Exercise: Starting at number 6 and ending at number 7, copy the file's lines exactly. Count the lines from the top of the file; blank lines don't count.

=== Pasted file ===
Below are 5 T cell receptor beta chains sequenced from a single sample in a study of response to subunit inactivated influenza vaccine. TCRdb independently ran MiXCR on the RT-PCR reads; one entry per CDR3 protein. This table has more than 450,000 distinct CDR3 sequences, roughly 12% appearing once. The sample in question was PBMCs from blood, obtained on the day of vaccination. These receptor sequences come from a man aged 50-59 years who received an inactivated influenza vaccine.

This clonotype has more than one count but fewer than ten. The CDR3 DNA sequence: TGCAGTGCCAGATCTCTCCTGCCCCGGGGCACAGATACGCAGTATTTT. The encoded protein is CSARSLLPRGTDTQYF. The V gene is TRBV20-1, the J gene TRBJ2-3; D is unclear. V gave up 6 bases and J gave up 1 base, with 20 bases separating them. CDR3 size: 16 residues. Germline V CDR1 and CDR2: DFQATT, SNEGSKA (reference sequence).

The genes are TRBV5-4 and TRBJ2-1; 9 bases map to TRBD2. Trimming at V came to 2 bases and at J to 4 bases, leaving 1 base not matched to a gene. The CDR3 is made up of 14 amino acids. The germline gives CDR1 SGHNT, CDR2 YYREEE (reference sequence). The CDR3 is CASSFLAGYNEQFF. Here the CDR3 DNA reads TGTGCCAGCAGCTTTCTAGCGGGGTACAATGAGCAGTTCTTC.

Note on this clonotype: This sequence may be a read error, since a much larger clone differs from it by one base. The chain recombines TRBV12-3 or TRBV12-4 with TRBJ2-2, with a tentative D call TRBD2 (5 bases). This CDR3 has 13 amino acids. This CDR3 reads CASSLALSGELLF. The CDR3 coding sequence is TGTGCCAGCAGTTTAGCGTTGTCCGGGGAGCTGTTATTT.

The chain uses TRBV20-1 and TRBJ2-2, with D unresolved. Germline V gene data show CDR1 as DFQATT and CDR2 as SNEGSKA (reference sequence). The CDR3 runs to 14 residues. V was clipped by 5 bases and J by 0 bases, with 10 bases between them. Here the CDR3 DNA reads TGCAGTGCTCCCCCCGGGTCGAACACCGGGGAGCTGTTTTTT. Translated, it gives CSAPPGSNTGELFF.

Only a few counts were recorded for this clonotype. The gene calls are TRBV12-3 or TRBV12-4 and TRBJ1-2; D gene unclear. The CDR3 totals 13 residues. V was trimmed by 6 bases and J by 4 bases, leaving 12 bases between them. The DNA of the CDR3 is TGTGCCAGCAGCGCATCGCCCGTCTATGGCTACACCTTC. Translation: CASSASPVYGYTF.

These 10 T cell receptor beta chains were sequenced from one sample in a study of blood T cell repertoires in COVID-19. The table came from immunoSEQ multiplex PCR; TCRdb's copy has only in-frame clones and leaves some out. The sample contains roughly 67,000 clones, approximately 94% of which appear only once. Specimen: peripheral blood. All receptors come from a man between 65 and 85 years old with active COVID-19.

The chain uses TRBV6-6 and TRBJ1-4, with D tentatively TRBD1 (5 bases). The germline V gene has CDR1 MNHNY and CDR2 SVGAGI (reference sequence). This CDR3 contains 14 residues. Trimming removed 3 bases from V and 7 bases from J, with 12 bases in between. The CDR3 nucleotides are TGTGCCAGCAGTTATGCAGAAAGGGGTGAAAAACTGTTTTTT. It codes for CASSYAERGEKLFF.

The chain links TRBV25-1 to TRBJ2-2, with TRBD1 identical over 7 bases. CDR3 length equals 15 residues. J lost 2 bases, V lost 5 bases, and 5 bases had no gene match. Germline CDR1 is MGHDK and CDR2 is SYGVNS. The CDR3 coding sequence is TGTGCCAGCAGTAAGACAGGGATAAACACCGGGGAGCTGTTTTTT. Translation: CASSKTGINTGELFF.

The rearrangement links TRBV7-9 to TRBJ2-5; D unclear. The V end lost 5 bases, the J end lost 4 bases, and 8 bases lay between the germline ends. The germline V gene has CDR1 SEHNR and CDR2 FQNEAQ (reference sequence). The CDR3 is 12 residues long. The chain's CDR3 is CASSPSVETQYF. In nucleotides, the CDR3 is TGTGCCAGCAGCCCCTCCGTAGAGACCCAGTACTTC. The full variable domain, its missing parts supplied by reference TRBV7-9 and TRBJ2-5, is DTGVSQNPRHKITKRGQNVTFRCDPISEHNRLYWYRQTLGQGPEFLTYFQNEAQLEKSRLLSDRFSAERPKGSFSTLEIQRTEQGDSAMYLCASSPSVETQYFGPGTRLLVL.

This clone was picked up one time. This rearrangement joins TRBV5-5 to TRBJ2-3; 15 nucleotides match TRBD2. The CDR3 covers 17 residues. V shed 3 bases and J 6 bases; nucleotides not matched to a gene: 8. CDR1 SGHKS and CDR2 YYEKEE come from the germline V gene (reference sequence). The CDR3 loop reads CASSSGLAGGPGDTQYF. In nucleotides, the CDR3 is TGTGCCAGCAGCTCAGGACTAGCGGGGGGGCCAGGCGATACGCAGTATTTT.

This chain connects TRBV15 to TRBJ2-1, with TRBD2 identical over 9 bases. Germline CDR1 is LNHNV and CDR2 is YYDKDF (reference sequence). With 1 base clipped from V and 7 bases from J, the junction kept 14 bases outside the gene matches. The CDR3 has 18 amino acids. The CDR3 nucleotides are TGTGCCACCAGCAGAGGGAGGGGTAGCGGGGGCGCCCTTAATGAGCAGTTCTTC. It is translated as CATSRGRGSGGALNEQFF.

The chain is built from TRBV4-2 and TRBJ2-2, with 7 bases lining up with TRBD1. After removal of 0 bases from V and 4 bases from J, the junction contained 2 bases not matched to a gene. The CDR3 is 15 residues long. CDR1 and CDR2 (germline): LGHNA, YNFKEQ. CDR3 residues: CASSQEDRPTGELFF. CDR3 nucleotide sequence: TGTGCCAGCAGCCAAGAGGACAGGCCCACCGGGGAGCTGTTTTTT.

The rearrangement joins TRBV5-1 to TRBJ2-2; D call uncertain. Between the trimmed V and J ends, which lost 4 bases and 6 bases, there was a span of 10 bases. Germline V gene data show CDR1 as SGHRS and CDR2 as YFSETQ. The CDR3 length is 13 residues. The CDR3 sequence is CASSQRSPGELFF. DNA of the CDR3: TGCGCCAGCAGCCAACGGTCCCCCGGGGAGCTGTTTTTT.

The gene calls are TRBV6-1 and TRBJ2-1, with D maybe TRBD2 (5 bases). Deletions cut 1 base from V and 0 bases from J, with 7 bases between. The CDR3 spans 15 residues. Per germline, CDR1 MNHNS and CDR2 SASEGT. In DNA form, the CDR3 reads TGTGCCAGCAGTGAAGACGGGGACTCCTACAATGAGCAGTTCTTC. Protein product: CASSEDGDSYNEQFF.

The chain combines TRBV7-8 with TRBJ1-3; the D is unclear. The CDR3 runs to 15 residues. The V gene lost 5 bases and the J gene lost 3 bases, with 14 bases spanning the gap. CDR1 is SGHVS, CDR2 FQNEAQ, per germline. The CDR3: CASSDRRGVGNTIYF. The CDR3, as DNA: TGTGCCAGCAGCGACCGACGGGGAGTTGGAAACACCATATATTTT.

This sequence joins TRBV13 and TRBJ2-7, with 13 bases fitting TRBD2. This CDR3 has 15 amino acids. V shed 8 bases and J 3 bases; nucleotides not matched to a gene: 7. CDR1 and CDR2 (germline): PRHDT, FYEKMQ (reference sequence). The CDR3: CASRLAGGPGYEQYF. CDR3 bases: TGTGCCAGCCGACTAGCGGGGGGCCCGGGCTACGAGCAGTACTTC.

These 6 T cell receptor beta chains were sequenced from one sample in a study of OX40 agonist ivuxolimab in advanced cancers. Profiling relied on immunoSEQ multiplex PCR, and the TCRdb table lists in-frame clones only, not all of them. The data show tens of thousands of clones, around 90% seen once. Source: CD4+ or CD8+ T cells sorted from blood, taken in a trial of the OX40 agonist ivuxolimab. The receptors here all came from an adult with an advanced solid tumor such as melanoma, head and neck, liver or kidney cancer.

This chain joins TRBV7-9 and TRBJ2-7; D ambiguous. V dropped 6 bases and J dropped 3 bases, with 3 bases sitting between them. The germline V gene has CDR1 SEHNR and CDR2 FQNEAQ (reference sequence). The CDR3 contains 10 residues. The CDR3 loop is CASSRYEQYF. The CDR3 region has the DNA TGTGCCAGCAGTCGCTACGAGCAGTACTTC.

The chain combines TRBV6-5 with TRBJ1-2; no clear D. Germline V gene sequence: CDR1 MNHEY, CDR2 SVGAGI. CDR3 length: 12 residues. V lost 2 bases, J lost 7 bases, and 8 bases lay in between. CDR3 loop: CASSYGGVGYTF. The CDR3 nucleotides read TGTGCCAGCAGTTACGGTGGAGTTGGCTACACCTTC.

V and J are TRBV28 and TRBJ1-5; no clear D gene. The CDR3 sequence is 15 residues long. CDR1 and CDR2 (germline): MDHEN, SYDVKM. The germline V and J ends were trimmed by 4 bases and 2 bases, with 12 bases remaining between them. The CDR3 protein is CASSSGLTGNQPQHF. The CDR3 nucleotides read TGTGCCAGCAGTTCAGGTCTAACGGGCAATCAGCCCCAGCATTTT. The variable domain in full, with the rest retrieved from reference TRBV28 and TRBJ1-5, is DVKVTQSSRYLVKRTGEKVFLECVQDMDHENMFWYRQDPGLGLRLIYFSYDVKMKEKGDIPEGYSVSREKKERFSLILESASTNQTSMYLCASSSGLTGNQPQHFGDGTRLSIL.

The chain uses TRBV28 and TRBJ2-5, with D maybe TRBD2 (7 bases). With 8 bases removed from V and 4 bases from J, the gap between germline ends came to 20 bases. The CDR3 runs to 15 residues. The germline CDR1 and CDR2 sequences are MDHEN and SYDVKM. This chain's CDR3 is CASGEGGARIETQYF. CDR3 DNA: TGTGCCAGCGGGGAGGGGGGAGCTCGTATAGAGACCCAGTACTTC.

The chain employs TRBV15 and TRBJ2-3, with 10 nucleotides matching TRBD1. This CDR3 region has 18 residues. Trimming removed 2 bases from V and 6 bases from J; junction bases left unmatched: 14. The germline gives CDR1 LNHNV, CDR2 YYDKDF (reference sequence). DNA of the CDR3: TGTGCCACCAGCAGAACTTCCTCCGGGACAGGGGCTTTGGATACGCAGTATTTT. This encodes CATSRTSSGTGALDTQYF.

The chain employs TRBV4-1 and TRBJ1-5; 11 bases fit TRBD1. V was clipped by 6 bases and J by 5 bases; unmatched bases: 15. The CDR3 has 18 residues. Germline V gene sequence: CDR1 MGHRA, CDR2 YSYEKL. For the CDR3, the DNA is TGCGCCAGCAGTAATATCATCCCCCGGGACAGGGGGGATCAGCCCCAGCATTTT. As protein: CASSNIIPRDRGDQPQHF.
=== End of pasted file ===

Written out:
Only a few counts were recorded for this clonotype. The gene calls are TRBV12-3 or TRBV12-4 and TRBJ1-2; D gene unclear. The CDR3 totals 13 residues. V was trimmed by 6 bases and J by 4 bases, leaving 12 bases between them. The DNA of the CDR3 is TGTGCCAGCAGCGCATCGCCCGTCTATGGCTACACCTTC. Translation: CASSASPVYGYTF.

These 10 T cell receptor beta chains were sequenced from one sample in a study of blood T cell repertoires in COVID-19. The table came from immunoSEQ multiplex PCR; TCRdb's copy has only in-frame clones and leaves some out. The sample contains roughly 67,000 clones, approximately 94% of which appear only once. Specimen: peripheral blood. All receptors come from a man between 65 and 85 years old with active COVID-19.